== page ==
New music round-up (for w/e 14 January 2022)

Our selection of the best new music across a range of genres from the week ending 14 January 2022.

Punch Brothers’ new album Hell on Church Street is the band’s re-imagining of, and homage to, the late bluegrass great Tony Rice’s landmark solo album Church Street Blues, featuring an inspired collection of songs by Bob Dylan, Gordon Lightfoot, Bill Monroe, and others. Recorded in November 2020, Hell on Church Street had been intended as both its own work of art and a gift to Rice, who died later that year. “After we got over the shock of losing our hero and friend,” Noam Pikelny says, “we realized what Tony had left with us was his music, his spirit, and his legacy.” “We spent a lot of time contemplating what happened when Church Street Blues hit our ears as a band,” Chris Thile says: “we held it out, we conversed with it, and now we’re handing it to you.”


Bonobo aka Simon Green has released his highly-anticipated new album Fragments today (Ninja Tune), which features Jamila Woods, Joji, Kadhja Bonet, Jordan Rakei, O’Flynn, and Miguel Atwood-Ferguson. After coming back from touring for two years, Green felt a sense of everything shifting and unraveling with the California wildfires and ongoing pandemic as he set out to make this new album. Born first out of fragments of ideas and experimentation in his Los Angeles studio in 2020 and 2021, the album ultimately was fused together in a burst of creativity fuelled by collaboration, Green’s solo adventures into the deserts of California and even his use of modular synths for the first time. Fragments is the sound of struggle and isolation, personally and collectively – and of a surging, joyous return. It is a reminder that out of struggle and disillusionment, creativity and hope can emerge at the most unexpected moments.


Soleá Morente has a reputation for being a chameleon, and now she’s taken a turn in a new direction that nobody was expecting with her new album, Aurora y Enrique. And she did it to talk about what she carries inside her, what we all wanted to know: what it’s like to grow up in a house with flamenco stars Aurora Carbonell and Enrique Morente. And after the strength of an album as powerful as “Lo Que Te Falta”, Soleá has prduced an intimate album, with references to shoegaze and dreampop, echoes of Mazzy Star and Beach House, and to top things off, for the first time, she’s written the lyrics and music of each and every song herself.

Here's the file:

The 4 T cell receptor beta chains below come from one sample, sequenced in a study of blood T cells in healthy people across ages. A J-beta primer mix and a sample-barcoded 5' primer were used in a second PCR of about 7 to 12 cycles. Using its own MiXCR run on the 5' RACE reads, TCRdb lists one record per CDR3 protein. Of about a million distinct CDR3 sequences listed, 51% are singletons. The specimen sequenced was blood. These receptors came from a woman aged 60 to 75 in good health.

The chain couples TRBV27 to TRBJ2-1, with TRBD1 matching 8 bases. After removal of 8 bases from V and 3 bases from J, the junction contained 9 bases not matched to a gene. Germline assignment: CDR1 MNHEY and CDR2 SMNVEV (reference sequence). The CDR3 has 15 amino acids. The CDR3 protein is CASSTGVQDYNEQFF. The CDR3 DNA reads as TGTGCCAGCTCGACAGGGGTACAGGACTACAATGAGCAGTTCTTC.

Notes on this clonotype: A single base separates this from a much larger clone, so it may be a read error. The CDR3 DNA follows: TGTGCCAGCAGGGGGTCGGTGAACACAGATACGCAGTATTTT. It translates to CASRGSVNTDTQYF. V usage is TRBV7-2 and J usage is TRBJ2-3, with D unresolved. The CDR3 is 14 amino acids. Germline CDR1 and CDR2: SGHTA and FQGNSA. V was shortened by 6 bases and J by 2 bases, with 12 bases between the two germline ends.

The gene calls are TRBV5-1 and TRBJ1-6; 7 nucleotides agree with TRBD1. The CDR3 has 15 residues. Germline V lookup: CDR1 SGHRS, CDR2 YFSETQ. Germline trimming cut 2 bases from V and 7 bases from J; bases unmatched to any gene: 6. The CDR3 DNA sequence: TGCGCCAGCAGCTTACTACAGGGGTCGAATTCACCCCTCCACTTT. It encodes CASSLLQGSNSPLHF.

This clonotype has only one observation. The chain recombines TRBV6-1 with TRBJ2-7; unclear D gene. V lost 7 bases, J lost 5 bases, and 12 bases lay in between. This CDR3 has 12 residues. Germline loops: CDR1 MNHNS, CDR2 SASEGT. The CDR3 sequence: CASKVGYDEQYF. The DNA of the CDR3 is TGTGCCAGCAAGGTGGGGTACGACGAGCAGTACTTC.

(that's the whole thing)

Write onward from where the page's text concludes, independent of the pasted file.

Smooth jazz has always seemed like a contradiction in terms. The idea that jazz, a musical gift to America from black people that includes revolutionary concepts of cooperative improvisation and trust, could have its edges beveled and the thrill of spontaneity muted and made “safe”, would be like taking the revolution out or revolutionary and just leaving the airy. Smooth FreeJazz is a creative display of this dichotomy by contrasting a smooth center with a fiery edge. Who better to lead the way than Dave Sewelson, one of the oldest members of New York’s Downtown Scene. Instead of music being a shag rug on the floor with the scent of air freshener, we see that it’s a dirt floor with a strong wind through the window.


Formed in New Jersey by guitarists Tom Malach and Danny Arakaki, Garcia Peoples took a few years to find their flying shape, solidifying into a lineup with Danny’s brother Cesar on drums and Derek Spaldo on bass by mid-2016. Ramping up their acceleration around the time of their 2018 Cosmic Cash debut on Beyond Beyond Is Beyond Records, they’ve blasted through residencies and new songs and sessions and collaborations, relocating to New York, picking up two new members in keyboardist/multi-instrumentalist Pat Gubler and bassist Andy Cush, and leaving a trail of live tapes in their wake. Their new album is titled Dodging Dues, and it’s available now.


Melbourne-based singer, songwriter and accomplished stage actor Grace Cummings has released her self-produced sophomore album Storm Queen, out now via Sugar Mountain Records. True to its title, Storm Queen is a body of work with its own unruly climate, governed only by the visceral quality of Cummings’ spellbinding and devastating vocal presence. The album release is accompanied by feature single and video ‘Raglan’.


The Italian violinist Marco Serino worked closely with Ennio Morricone for two decades, and appeared as soloist on his soundtracks from the year 2000 onwards. The composer completed these arrangements of music from his film-scores for violin and orchestra in the final year of his life, with Serino’s input. Serino’s new album Morricone: Cinema Suites for Violin and Orchestra (with Orchestra Haydn di Bolzano e Trento and Andrea Morricone), includes the Sergio Leone Suite (on themes from Once Upon a Time in America, Once Upon a Time in the West and The Good, the Bad and the Ugly) and the Giuseppe Tornatore Suite (on themes from The Legend of 1900, Malena and Cinema Paradiso).


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